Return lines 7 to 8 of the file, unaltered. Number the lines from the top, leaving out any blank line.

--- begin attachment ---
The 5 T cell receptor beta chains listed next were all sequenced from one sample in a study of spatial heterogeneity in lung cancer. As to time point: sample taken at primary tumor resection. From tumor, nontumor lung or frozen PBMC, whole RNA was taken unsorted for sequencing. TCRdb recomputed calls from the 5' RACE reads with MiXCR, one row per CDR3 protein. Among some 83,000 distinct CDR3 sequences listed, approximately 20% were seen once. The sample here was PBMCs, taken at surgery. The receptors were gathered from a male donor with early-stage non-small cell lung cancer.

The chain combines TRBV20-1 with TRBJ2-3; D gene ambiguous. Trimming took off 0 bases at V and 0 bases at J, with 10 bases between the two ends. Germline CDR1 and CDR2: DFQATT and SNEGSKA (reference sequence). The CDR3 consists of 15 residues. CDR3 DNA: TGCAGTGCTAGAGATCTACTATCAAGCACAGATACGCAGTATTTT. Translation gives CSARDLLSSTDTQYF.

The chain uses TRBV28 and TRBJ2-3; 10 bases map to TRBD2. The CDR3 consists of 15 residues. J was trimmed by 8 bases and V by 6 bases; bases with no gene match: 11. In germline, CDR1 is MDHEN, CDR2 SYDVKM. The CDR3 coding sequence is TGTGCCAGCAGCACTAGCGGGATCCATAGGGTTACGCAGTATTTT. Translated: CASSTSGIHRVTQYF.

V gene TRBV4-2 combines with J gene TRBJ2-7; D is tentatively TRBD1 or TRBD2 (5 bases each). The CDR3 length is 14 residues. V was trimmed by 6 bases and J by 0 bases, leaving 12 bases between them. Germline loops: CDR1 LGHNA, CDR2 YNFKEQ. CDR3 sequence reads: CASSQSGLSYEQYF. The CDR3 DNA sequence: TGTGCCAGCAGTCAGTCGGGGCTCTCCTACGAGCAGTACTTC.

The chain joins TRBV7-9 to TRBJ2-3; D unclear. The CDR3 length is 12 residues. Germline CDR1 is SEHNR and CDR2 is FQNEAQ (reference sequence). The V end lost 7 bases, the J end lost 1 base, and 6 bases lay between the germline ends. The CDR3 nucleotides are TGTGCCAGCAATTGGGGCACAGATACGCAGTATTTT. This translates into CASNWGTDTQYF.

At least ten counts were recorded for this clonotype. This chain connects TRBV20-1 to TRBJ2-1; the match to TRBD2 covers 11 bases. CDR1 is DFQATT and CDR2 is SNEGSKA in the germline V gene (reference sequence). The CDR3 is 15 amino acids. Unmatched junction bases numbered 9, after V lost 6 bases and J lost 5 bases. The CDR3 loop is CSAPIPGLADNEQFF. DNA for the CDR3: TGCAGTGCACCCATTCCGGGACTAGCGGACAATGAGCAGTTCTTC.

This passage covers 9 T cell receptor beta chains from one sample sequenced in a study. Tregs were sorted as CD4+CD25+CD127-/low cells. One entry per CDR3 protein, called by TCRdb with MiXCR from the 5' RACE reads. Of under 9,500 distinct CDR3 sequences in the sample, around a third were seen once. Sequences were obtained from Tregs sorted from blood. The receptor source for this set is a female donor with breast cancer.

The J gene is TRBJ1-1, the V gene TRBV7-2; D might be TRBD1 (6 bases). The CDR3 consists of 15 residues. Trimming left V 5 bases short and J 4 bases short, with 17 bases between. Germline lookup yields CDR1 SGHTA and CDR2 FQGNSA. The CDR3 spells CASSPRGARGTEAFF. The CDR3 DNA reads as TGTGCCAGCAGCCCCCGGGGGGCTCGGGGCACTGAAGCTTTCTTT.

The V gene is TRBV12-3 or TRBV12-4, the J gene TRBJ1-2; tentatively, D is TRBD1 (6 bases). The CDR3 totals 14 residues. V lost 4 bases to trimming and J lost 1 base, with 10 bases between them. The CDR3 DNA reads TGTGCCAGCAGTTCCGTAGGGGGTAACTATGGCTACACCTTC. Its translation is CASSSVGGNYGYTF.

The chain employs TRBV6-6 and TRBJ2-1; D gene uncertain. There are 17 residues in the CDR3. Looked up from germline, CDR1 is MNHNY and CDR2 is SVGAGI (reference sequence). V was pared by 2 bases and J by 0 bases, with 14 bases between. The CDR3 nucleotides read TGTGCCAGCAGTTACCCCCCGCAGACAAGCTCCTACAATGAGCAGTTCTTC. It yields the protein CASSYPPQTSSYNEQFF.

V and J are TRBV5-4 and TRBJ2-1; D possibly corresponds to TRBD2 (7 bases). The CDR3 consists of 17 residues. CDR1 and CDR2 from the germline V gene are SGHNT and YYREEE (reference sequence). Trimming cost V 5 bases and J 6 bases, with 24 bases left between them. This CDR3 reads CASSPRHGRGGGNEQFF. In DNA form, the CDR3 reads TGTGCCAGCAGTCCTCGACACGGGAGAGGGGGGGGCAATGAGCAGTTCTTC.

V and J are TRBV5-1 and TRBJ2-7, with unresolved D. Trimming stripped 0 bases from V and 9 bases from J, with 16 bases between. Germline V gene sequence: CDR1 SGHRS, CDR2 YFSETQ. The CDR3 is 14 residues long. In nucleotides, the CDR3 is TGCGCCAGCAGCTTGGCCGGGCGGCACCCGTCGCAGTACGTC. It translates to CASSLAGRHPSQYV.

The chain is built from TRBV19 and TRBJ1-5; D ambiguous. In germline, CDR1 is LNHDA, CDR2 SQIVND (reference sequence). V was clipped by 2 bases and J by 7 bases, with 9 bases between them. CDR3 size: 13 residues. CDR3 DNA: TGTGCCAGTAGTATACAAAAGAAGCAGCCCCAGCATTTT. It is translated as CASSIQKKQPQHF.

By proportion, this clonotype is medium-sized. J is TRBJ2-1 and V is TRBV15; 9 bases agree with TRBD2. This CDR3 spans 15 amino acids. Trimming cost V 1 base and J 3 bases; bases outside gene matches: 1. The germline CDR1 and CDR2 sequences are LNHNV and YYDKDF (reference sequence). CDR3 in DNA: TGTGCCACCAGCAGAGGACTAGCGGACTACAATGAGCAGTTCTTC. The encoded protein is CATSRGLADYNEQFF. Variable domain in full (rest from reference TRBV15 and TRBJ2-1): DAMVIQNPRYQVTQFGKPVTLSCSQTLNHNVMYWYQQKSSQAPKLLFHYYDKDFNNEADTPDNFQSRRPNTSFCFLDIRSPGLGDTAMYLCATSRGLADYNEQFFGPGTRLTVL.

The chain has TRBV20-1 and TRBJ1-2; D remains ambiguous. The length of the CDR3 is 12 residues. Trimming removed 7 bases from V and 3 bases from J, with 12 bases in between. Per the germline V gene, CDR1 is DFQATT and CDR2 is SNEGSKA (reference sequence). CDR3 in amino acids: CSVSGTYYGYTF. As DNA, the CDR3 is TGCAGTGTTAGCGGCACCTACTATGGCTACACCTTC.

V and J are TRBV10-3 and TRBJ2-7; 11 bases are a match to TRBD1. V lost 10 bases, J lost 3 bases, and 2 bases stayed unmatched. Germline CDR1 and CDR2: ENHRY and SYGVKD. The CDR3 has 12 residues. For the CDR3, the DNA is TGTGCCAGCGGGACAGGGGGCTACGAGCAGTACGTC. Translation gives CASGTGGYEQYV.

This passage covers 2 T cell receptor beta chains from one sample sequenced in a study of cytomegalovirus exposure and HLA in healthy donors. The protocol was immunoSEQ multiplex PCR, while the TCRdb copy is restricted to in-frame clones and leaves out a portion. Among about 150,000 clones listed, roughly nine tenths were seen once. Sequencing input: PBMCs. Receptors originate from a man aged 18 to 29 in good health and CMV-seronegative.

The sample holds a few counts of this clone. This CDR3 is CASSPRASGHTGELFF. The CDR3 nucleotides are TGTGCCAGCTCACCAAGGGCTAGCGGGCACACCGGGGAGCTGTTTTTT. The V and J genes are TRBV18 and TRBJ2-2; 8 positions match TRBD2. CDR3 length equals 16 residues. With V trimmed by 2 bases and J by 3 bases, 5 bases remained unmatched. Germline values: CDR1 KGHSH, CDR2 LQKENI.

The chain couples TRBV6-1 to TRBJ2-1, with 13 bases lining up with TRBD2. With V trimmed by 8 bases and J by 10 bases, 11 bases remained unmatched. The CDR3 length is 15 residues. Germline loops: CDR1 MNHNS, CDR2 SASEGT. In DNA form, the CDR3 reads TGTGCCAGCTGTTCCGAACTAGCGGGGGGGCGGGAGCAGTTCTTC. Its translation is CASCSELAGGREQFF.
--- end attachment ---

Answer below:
This passage covers 9 T cell receptor beta chains from one sample sequenced in a study. Tregs were sorted as CD4+CD25+CD127-/low cells. One entry per CDR3 protein, called by TCRdb with MiXCR from the 5' RACE reads. Of under 9,500 distinct CDR3 sequences in the sample, around a third were seen once. Sequences were obtained from Tregs sorted from blood. The receptor source for this set is a female donor with breast cancer.

The J gene is TRBJ1-1, the V gene TRBV7-2; D might be TRBD1 (6 bases). The CDR3 consists of 15 residues. Trimming left V 5 bases short and J 4 bases short, with 17 bases between. Germline lookup yields CDR1 SGHTA and CDR2 FQGNSA. The CDR3 spells CASSPRGARGTEAFF. The CDR3 DNA reads as TGTGCCAGCAGCCCCCGGGGGGCTCGGGGCACTGAAGCTTTCTTT.